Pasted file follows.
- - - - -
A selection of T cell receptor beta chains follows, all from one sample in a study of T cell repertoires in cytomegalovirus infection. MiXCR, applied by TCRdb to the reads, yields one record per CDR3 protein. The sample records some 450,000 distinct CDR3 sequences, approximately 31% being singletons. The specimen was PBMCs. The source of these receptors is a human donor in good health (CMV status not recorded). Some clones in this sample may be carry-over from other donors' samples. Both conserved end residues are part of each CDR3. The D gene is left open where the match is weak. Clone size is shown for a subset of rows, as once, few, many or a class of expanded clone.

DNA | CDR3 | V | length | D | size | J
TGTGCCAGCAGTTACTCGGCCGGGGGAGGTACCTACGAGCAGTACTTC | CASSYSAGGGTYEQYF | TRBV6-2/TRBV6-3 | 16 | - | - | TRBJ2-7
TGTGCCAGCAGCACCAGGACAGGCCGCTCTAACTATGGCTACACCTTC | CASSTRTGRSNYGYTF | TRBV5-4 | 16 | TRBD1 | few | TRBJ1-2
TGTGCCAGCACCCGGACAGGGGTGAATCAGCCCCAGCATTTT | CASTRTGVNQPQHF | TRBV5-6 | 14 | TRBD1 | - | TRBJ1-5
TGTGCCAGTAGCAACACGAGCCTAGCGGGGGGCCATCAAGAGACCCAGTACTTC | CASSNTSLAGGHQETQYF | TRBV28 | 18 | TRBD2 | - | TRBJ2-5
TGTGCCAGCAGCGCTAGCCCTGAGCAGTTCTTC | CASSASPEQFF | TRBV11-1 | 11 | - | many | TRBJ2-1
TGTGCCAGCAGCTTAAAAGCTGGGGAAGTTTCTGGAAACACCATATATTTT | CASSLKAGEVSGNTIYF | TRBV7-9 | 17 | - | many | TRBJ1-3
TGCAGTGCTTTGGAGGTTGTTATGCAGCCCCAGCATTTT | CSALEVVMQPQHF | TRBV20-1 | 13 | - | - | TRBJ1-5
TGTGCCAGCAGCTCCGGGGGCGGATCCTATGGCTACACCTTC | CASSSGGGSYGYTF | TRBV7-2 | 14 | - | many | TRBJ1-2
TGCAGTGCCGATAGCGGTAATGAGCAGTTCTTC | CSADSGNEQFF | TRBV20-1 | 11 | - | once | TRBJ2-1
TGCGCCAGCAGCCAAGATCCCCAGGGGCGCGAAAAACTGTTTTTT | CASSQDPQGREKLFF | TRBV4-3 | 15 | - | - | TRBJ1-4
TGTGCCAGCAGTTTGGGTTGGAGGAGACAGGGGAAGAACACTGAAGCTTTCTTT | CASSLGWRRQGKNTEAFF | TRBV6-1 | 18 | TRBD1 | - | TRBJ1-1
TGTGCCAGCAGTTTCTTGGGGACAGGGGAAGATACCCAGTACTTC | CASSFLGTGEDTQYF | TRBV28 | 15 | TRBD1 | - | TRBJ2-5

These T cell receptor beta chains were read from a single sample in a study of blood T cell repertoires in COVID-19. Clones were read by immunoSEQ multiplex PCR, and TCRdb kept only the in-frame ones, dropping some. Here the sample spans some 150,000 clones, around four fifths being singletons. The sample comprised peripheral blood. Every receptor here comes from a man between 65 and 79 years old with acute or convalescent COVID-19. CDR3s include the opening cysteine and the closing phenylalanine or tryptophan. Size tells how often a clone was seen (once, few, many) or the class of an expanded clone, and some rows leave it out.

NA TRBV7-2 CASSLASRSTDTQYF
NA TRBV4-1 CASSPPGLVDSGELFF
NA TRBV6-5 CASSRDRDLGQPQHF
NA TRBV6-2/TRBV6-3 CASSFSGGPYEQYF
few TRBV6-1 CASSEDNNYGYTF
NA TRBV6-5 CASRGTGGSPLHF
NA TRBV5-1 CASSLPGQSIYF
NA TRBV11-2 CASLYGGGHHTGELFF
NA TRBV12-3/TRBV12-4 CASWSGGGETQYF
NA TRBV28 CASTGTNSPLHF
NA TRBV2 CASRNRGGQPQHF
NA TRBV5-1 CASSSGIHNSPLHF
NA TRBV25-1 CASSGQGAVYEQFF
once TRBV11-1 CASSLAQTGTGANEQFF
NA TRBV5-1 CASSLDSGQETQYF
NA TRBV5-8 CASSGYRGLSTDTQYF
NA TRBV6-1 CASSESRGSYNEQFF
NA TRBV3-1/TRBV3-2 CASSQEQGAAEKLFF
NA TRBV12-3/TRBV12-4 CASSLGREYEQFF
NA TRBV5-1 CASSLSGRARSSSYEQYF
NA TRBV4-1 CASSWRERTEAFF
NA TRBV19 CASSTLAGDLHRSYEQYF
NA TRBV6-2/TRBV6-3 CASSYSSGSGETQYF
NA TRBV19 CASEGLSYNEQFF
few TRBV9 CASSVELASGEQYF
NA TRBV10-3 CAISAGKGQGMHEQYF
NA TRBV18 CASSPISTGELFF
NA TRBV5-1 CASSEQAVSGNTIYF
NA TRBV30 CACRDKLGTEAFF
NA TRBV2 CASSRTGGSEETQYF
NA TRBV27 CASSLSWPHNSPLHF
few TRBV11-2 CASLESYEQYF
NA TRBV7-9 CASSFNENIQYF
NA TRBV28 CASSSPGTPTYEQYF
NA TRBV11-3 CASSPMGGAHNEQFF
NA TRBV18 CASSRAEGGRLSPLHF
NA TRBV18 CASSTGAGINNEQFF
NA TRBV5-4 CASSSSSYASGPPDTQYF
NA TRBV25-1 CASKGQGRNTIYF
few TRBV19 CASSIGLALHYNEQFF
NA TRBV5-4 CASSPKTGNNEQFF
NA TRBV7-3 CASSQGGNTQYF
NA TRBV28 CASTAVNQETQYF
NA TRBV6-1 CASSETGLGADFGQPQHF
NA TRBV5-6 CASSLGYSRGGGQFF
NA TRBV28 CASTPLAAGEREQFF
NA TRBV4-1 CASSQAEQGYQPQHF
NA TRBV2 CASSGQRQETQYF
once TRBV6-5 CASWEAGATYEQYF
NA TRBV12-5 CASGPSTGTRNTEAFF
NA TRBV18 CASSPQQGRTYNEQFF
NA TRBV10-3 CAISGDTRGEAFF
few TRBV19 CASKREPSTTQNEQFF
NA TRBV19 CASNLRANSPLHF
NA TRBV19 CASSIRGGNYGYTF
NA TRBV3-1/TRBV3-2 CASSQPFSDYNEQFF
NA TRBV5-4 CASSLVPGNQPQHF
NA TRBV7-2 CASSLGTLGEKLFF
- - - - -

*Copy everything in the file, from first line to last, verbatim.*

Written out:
A selection of T cell receptor beta chains follows, all from one sample in a study of T cell repertoires in cytomegalovirus infection. MiXCR, applied by TCRdb to the reads, yields one record per CDR3 protein. The sample records some 450,000 distinct CDR3 sequences, approximately 31% being singletons. The specimen was PBMCs. The source of these receptors is a human donor in good health (CMV status not recorded). Some clones in this sample may be carry-over from other donors' samples. Both conserved end residues are part of each CDR3. The D gene is left open where the match is weak. Clone size is shown for a subset of rows, as once, few, many or a class of expanded clone.

DNA | CDR3 | V | length | D | size | J
TGTGCCAGCAGTTACTCGGCCGGGGGAGGTACCTACGAGCAGTACTTC | CASSYSAGGGTYEQYF | TRBV6-2/TRBV6-3 | 16 | - | - | TRBJ2-7
TGTGCCAGCAGCACCAGGACAGGCCGCTCTAACTATGGCTACACCTTC | CASSTRTGRSNYGYTF | TRBV5-4 | 16 | TRBD1 | few | TRBJ1-2
TGTGCCAGCACCCGGACAGGGGTGAATCAGCCCCAGCATTTT | CASTRTGVNQPQHF | TRBV5-6 | 14 | TRBD1 | - | TRBJ1-5
TGTGCCAGTAGCAACACGAGCCTAGCGGGGGGCCATCAAGAGACCCAGTACTTC | CASSNTSLAGGHQETQYF | TRBV28 | 18 | TRBD2 | - | TRBJ2-5
TGTGCCAGCAGCGCTAGCCCTGAGCAGTTCTTC | CASSASPEQFF | TRBV11-1 | 11 | - | many | TRBJ2-1
TGTGCCAGCAGCTTAAAAGCTGGGGAAGTTTCTGGAAACACCATATATTTT | CASSLKAGEVSGNTIYF | TRBV7-9 | 17 | - | many | TRBJ1-3
TGCAGTGCTTTGGAGGTTGTTATGCAGCCCCAGCATTTT | CSALEVVMQPQHF | TRBV20-1 | 13 | - | - | TRBJ1-5
TGTGCCAGCAGCTCCGGGGGCGGATCCTATGGCTACACCTTC | CASSSGGGSYGYTF | TRBV7-2 | 14 | - | many | TRBJ1-2
TGCAGTGCCGATAGCGGTAATGAGCAGTTCTTC | CSADSGNEQFF | TRBV20-1 | 11 | - | once | TRBJ2-1
TGCGCCAGCAGCCAAGATCCCCAGGGGCGCGAAAAACTGTTTTTT | CASSQDPQGREKLFF | TRBV4-3 | 15 | - | - | TRBJ1-4
TGTGCCAGCAGTTTGGGTTGGAGGAGACAGGGGAAGAACACTGAAGCTTTCTTT | CASSLGWRRQGKNTEAFF | TRBV6-1 | 18 | TRBD1 | - | TRBJ1-1
TGTGCCAGCAGTTTCTTGGGGACAGGGGAAGATACCCAGTACTTC | CASSFLGTGEDTQYF | TRBV28 | 15 | TRBD1 | - | TRBJ2-5

These T cell receptor beta chains were read from a single sample in a study of blood T cell repertoires in COVID-19. Clones were read by immunoSEQ multiplex PCR, and TCRdb kept only the in-frame ones, dropping some. Here the sample spans some 150,000 clones, around four fifths being singletons. The sample comprised peripheral blood. Every receptor here comes from a man between 65 and 79 years old with acute or convalescent COVID-19. CDR3s include the opening cysteine and the closing phenylalanine or tryptophan. Size tells how often a clone was seen (once, few, many) or the class of an expanded clone, and some rows leave it out.

NA TRBV7-2 CASSLASRSTDTQYF
NA TRBV4-1 CASSPPGLVDSGELFF
NA TRBV6-5 CASSRDRDLGQPQHF
NA TRBV6-2/TRBV6-3 CASSFSGGPYEQYF
few TRBV6-1 CASSEDNNYGYTF
NA TRBV6-5 CASRGTGGSPLHF
NA TRBV5-1 CASSLPGQSIYF
NA TRBV11-2 CASLYGGGHHTGELFF
NA TRBV12-3/TRBV12-4 CASWSGGGETQYF
NA TRBV28 CASTGTNSPLHF
NA TRBV2 CASRNRGGQPQHF
NA TRBV5-1 CASSSGIHNSPLHF
NA TRBV25-1 CASSGQGAVYEQFF
once TRBV11-1 CASSLAQTGTGANEQFF
NA TRBV5-1 CASSLDSGQETQYF
NA TRBV5-8 CASSGYRGLSTDTQYF
NA TRBV6-1 CASSESRGSYNEQFF
NA TRBV3-1/TRBV3-2 CASSQEQGAAEKLFF
NA TRBV12-3/TRBV12-4 CASSLGREYEQFF
NA TRBV5-1 CASSLSGRARSSSYEQYF
NA TRBV4-1 CASSWRERTEAFF
NA TRBV19 CASSTLAGDLHRSYEQYF
NA TRBV6-2/TRBV6-3 CASSYSSGSGETQYF
NA TRBV19 CASEGLSYNEQFF
few TRBV9 CASSVELASGEQYF
NA TRBV10-3 CAISAGKGQGMHEQYF
NA TRBV18 CASSPISTGELFF
NA TRBV5-1 CASSEQAVSGNTIYF
NA TRBV30 CACRDKLGTEAFF
NA TRBV2 CASSRTGGSEETQYF
NA TRBV27 CASSLSWPHNSPLHF
few TRBV11-2 CASLESYEQYF
NA TRBV7-9 CASSFNENIQYF
NA TRBV28 CASSSPGTPTYEQYF
NA TRBV11-3 CASSPMGGAHNEQFF
NA TRBV18 CASSRAEGGRLSPLHF
NA TRBV18 CASSTGAGINNEQFF
NA TRBV5-4 CASSSSSYASGPPDTQYF
NA TRBV25-1 CASKGQGRNTIYF
few TRBV19 CASSIGLALHYNEQFF
NA TRBV5-4 CASSPKTGNNEQFF
NA TRBV7-3 CASSQGGNTQYF
NA TRBV28 CASTAVNQETQYF
NA TRBV6-1 CASSETGLGADFGQPQHF
NA TRBV5-6 CASSLGYSRGGGQFF
NA TRBV28 CASTPLAAGEREQFF
NA TRBV4-1 CASSQAEQGYQPQHF
NA TRBV2 CASSGQRQETQYF
once TRBV6-5 CASWEAGATYEQYF
NA TRBV12-5 CASGPSTGTRNTEAFF
NA TRBV18 CASSPQQGRTYNEQFF
NA TRBV10-3 CAISGDTRGEAFF
few TRBV19 CASKREPSTTQNEQFF
NA TRBV19 CASNLRANSPLHF
NA TRBV19 CASSIRGGNYGYTF
NA TRBV3-1/TRBV3-2 CASSQPFSDYNEQFF
NA TRBV5-4 CASSLVPGNQPQHF
NA TRBV7-2 CASSLGTLGEKLFF